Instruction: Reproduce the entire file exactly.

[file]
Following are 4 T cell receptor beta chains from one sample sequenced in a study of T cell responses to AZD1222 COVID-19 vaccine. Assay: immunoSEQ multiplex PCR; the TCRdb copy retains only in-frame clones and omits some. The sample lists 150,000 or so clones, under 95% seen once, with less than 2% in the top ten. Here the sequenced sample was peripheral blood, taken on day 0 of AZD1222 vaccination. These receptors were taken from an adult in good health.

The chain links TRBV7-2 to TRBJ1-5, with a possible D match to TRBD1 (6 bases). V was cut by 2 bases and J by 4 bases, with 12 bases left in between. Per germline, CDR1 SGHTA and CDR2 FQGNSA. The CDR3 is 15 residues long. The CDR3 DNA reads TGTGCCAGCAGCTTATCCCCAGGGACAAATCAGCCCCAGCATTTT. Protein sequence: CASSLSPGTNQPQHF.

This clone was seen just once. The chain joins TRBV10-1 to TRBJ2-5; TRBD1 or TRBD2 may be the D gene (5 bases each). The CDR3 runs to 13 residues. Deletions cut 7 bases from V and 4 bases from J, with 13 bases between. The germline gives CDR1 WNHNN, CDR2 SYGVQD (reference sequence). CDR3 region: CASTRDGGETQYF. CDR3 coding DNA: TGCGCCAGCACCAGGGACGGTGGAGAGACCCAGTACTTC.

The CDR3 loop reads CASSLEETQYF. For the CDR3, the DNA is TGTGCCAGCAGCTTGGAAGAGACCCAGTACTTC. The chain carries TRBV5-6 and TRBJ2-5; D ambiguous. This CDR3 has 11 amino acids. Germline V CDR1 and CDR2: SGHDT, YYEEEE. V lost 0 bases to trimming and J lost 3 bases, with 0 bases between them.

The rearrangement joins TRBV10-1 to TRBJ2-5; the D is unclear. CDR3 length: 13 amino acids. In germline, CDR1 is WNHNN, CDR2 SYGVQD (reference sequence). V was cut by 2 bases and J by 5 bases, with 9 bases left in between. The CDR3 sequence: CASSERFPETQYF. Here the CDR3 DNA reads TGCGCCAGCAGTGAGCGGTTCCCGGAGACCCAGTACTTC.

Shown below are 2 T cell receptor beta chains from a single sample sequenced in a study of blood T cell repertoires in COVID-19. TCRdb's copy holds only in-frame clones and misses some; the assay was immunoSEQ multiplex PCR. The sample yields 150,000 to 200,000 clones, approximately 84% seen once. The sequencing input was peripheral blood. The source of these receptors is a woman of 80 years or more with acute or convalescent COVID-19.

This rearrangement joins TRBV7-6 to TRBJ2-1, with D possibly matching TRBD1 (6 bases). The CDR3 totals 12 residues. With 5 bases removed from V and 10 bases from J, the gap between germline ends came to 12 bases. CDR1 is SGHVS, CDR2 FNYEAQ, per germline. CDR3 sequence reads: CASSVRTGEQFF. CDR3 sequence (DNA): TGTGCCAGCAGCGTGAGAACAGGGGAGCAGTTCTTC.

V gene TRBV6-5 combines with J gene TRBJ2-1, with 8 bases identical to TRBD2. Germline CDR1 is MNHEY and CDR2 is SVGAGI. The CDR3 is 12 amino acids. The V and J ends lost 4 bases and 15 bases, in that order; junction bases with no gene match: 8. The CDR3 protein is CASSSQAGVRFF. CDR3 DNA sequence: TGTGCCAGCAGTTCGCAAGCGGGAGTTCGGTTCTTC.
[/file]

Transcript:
Following are 4 T cell receptor beta chains from one sample sequenced in a study of T cell responses to AZD1222 COVID-19 vaccine. Assay: immunoSEQ multiplex PCR; the TCRdb copy retains only in-frame clones and omits some. The sample lists 150,000 or so clones, under 95% seen once, with less than 2% in the top ten. Here the sequenced sample was peripheral blood, taken on day 0 of AZD1222 vaccination. These receptors were taken from an adult in good health.

The chain links TRBV7-2 to TRBJ1-5, with a possible D match to TRBD1 (6 bases). V was cut by 2 bases and J by 4 bases, with 12 bases left in between. Per germline, CDR1 SGHTA and CDR2 FQGNSA. The CDR3 is 15 residues long. The CDR3 DNA reads TGTGCCAGCAGCTTATCCCCAGGGACAAATCAGCCCCAGCATTTT. Protein sequence: CASSLSPGTNQPQHF.

This clone was seen just once. The chain joins TRBV10-1 to TRBJ2-5; TRBD1 or TRBD2 may be the D gene (5 bases each). The CDR3 runs to 13 residues. Deletions cut 7 bases from V and 4 bases from J, with 13 bases between. The germline gives CDR1 WNHNN, CDR2 SYGVQD (reference sequence). CDR3 region: CASTRDGGETQYF. CDR3 coding DNA: TGCGCCAGCACCAGGGACGGTGGAGAGACCCAGTACTTC.

The CDR3 loop reads CASSLEETQYF. For the CDR3, the DNA is TGTGCCAGCAGCTTGGAAGAGACCCAGTACTTC. The chain carries TRBV5-6 and TRBJ2-5; D ambiguous. This CDR3 has 11 amino acids. Germline V CDR1 and CDR2: SGHDT, YYEEEE. V lost 0 bases to trimming and J lost 3 bases, with 0 bases between them.

The rearrangement joins TRBV10-1 to TRBJ2-5; the D is unclear. CDR3 length: 13 amino acids. In germline, CDR1 is WNHNN, CDR2 SYGVQD (reference sequence). V was cut by 2 bases and J by 5 bases, with 9 bases left in between. The CDR3 sequence: CASSERFPETQYF. Here the CDR3 DNA reads TGCGCCAGCAGTGAGCGGTTCCCGGAGACCCAGTACTTC.

Shown below are 2 T cell receptor beta chains from a single sample sequenced in a study of blood T cell repertoires in COVID-19. TCRdb's copy holds only in-frame clones and misses some; the assay was immunoSEQ multiplex PCR. The sample yields 150,000 to 200,000 clones, approximately 84% seen once. The sequencing input was peripheral blood. The source of these receptors is a woman of 80 years or more with acute or convalescent COVID-19.

This rearrangement joins TRBV7-6 to TRBJ2-1, with D possibly matching TRBD1 (6 bases). The CDR3 totals 12 residues. With 5 bases removed from V and 10 bases from J, the gap between germline ends came to 12 bases. CDR1 is SGHVS, CDR2 FNYEAQ, per germline. CDR3 sequence reads: CASSVRTGEQFF. CDR3 sequence (DNA): TGTGCCAGCAGCGTGAGAACAGGGGAGCAGTTCTTC.

V gene TRBV6-5 combines with J gene TRBJ2-1, with 8 bases identical to TRBD2. Germline CDR1 is MNHEY and CDR2 is SVGAGI. The CDR3 is 12 amino acids. The V and J ends lost 4 bases and 15 bases, in that order; junction bases with no gene match: 8. The CDR3 protein is CASSSQAGVRFF. CDR3 DNA sequence: TGTGCCAGCAGTTCGCAAGCGGGAGTTCGGTTCTTC.